Officials say they no longer need several cantonal centres for housing asylum seekers. The reason: fewer asylum requests after the 2015 high.
The State Secretariat for Migration (SEM) estimates there will be 24,500 new asylum requests in 2017 – down from almost 40,000 two years ago.
However, the estimates rely on a deal between the European Union and Turkey. If that deal, meant to tackle the migrant crisis, were to collapse, the estimates could rise to more than 32,000 new asylum requests in 2017, according to Switzerland’s state secretary for migration, Mario Gattiker.
Gattiker informed cantonal justice directors about the estimates at the end of January, the Tages-Anzeiger newspaper on Friday. So far, however, the government is not planning to change its emergency asylum planning – which include freeing up the use of those cantonal centres.
The planning affects the registration, security checks, accommodation and care of asylum seekers. Keeping the cantonal centres available would allow the system to cope with any unexpected developments that could lead to a sharp rise in asylum requests, according to SEM.
In cantons Zurich, Basel City, Lucerne and Vaud several temporary accommodation centres have already been closed or are not being used at capacity. These include some of the civilian bunkers that were turned into accommodation centres.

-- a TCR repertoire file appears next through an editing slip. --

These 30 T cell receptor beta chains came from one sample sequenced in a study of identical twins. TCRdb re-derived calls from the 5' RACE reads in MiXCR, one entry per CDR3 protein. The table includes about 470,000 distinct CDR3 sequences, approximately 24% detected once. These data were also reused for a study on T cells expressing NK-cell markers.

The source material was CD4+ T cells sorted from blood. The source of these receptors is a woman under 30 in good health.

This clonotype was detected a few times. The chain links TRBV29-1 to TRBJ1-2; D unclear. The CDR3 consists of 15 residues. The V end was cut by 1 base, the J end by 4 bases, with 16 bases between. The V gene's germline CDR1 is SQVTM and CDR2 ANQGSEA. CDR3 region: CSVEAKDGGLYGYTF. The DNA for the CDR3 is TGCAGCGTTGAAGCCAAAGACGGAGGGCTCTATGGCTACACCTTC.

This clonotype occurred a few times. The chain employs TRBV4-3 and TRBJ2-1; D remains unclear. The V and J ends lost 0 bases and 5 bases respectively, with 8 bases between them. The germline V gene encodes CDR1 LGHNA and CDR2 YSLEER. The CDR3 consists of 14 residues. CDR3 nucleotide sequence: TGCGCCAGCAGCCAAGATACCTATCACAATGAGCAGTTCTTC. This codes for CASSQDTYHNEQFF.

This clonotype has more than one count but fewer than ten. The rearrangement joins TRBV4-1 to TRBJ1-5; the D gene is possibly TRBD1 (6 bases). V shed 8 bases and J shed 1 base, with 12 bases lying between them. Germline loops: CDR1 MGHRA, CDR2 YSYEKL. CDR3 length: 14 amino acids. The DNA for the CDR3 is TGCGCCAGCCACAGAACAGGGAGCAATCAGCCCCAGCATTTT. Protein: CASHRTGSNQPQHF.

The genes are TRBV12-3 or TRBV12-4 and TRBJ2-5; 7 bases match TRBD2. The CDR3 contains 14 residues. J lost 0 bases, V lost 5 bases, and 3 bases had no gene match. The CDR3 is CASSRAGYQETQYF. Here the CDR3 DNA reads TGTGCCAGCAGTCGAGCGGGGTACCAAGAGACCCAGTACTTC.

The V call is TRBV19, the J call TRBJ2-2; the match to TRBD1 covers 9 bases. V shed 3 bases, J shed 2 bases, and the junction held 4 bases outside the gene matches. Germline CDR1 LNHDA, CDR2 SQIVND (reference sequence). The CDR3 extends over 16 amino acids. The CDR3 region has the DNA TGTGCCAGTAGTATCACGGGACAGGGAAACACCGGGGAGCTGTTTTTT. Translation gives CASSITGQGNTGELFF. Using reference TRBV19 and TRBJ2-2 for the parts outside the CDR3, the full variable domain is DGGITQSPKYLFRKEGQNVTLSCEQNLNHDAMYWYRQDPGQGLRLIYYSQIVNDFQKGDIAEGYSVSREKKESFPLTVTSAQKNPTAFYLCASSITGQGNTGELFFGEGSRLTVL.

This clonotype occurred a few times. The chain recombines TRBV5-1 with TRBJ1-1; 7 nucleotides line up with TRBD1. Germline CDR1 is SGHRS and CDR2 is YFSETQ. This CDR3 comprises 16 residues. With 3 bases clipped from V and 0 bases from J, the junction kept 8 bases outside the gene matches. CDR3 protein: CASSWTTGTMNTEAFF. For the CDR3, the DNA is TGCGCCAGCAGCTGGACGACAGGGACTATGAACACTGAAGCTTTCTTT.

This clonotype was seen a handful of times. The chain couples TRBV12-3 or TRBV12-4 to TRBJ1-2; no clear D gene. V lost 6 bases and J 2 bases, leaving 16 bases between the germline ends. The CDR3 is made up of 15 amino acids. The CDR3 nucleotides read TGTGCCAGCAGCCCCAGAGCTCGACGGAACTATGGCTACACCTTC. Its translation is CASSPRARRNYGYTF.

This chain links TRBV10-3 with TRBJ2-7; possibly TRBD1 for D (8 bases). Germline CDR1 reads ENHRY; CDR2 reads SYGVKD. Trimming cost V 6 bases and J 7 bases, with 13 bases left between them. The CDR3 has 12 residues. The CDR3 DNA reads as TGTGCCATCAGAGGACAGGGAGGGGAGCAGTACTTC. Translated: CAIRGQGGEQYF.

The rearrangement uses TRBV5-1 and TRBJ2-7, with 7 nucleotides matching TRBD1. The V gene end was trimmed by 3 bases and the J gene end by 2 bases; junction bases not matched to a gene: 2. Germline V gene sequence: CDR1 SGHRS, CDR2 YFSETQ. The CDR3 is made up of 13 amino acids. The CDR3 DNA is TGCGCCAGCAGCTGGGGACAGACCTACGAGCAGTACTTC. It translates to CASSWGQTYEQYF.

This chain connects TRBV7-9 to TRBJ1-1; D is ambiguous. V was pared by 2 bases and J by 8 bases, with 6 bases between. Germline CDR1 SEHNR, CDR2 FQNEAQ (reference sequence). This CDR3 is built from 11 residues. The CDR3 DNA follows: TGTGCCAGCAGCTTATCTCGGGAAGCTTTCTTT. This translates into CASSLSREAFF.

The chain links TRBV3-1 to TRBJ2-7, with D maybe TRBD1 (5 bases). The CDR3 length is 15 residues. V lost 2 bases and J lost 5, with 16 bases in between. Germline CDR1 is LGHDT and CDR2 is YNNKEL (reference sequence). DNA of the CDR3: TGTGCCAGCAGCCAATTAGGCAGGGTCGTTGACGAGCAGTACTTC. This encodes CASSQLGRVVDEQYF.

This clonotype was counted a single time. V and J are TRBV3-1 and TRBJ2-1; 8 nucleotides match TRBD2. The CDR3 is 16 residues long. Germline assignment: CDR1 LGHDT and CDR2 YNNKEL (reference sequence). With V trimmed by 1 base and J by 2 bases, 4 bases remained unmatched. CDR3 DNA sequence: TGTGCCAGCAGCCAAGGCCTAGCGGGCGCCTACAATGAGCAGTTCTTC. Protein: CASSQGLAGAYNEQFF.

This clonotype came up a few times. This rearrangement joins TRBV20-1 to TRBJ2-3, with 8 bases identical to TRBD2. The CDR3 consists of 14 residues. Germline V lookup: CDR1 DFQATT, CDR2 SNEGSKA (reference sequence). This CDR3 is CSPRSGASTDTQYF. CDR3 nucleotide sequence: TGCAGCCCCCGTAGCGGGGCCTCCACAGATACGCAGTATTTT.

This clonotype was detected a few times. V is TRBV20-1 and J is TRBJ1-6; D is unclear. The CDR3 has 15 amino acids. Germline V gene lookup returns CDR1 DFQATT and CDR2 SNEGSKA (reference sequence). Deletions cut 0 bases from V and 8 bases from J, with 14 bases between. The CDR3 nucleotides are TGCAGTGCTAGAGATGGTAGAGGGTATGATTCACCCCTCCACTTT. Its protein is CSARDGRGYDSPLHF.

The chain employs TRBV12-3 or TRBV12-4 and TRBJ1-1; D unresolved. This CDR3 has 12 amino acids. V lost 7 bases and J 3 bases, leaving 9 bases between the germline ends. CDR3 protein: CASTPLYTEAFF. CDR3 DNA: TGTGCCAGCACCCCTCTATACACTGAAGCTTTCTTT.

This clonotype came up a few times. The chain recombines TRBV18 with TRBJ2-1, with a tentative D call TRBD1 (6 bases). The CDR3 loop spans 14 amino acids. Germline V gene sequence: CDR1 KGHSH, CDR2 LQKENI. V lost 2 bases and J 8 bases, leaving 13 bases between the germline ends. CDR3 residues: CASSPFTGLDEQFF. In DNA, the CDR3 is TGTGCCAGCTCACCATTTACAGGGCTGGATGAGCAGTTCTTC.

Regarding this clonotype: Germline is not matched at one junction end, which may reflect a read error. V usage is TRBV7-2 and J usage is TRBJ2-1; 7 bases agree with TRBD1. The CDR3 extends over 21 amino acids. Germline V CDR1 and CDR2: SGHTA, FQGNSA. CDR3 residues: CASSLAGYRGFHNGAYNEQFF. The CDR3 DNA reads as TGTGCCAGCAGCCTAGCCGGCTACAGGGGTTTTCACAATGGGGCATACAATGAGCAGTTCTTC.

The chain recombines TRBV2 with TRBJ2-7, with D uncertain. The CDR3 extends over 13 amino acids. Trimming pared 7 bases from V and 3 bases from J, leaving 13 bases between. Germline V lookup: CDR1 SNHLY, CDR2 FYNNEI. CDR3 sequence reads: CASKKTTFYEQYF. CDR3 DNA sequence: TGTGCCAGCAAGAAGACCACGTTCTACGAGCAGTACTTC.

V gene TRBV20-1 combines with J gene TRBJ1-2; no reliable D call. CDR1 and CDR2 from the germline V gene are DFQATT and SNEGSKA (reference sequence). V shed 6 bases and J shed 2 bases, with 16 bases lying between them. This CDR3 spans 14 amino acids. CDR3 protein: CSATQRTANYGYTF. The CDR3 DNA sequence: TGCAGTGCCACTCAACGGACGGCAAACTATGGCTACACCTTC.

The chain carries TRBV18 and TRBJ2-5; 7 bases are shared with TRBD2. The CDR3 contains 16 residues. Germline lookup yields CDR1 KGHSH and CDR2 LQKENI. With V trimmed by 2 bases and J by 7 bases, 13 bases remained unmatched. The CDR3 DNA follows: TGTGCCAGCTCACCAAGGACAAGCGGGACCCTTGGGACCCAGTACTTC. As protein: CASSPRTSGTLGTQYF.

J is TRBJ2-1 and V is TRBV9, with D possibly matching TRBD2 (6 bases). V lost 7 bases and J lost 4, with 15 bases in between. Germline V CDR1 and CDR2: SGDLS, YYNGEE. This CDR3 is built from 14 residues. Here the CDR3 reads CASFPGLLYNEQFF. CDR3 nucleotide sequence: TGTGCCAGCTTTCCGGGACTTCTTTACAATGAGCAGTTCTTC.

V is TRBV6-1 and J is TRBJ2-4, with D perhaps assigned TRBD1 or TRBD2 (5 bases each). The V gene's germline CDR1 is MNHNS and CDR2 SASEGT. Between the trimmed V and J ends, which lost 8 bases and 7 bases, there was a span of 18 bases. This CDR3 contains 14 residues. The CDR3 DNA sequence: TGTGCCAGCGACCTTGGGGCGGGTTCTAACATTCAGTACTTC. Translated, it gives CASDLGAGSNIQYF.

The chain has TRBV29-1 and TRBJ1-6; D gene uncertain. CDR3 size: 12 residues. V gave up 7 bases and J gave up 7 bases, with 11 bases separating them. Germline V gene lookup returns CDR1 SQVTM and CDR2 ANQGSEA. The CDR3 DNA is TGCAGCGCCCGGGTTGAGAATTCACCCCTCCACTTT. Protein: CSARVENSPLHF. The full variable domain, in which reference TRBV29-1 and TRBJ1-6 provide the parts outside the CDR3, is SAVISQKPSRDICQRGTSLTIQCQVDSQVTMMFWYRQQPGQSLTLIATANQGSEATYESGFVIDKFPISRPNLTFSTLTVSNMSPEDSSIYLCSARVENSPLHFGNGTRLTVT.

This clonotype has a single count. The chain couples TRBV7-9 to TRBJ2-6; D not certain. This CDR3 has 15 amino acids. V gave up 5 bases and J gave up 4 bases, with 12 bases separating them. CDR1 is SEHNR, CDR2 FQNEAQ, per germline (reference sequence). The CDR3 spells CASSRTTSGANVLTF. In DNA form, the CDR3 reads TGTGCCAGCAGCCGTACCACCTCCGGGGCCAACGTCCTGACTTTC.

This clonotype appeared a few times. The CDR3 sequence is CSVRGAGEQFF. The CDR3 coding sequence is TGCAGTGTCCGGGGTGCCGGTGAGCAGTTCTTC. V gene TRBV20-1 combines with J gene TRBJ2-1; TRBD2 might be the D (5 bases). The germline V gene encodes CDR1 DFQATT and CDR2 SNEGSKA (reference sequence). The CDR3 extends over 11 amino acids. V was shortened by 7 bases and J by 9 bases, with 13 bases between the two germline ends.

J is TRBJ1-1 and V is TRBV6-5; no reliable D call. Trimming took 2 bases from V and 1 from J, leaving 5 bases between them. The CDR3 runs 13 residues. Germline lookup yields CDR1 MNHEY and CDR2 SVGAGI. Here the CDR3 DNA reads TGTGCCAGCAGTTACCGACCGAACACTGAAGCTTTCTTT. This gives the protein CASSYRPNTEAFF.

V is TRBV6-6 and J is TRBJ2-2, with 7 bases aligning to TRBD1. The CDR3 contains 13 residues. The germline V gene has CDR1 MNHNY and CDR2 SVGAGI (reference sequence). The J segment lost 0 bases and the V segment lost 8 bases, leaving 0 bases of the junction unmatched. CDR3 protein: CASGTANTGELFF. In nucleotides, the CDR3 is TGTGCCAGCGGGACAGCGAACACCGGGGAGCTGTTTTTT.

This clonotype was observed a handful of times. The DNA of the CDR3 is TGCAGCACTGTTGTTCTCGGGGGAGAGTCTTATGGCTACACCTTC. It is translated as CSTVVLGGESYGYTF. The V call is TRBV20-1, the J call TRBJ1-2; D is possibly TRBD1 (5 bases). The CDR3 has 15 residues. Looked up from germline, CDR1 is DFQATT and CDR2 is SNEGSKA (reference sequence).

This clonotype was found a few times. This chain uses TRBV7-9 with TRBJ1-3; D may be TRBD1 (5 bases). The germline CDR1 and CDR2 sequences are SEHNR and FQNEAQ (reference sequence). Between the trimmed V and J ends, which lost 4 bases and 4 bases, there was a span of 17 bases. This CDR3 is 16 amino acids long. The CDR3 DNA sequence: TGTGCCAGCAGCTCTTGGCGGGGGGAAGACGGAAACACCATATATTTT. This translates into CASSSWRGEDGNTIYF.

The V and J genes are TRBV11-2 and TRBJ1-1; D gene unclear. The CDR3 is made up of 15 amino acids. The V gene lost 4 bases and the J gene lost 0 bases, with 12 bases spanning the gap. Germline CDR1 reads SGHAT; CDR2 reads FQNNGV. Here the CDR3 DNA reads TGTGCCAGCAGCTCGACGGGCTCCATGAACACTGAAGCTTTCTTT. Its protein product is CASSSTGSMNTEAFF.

Zurich, for example, said in May 2016 that it would close its bunkers in Zurich-Witikon and Zurich-Altsetten that had been turned into temporary accommodation for asylum seekers. These were opened in November and December 2015, when asylum requests were at a high.
Two years ago, the high number of asylum requests in Switzerland were a direct result of the migration crisis in Europe. The government and cantons were forced to find extra accommodation in cooperation with local communities, which meant that military bunkers were also sometimes used.
By 2016 the number of asylum requests had dropped - against expectations – by 31%.
On Tuesday, the SEM released its first figures for 2017, showing there were 1,588 asylum requests in January. This was 10% less than in December and more than half the number in January 2016.
The drop resulted from the closing of the much-used Balkan route for migrants in March 2016, SEM said. The key countries of origin for asylum requests were Eritrea, Guinea, Syria and Afghanistan.
swissinfo.ch and agencies/ilj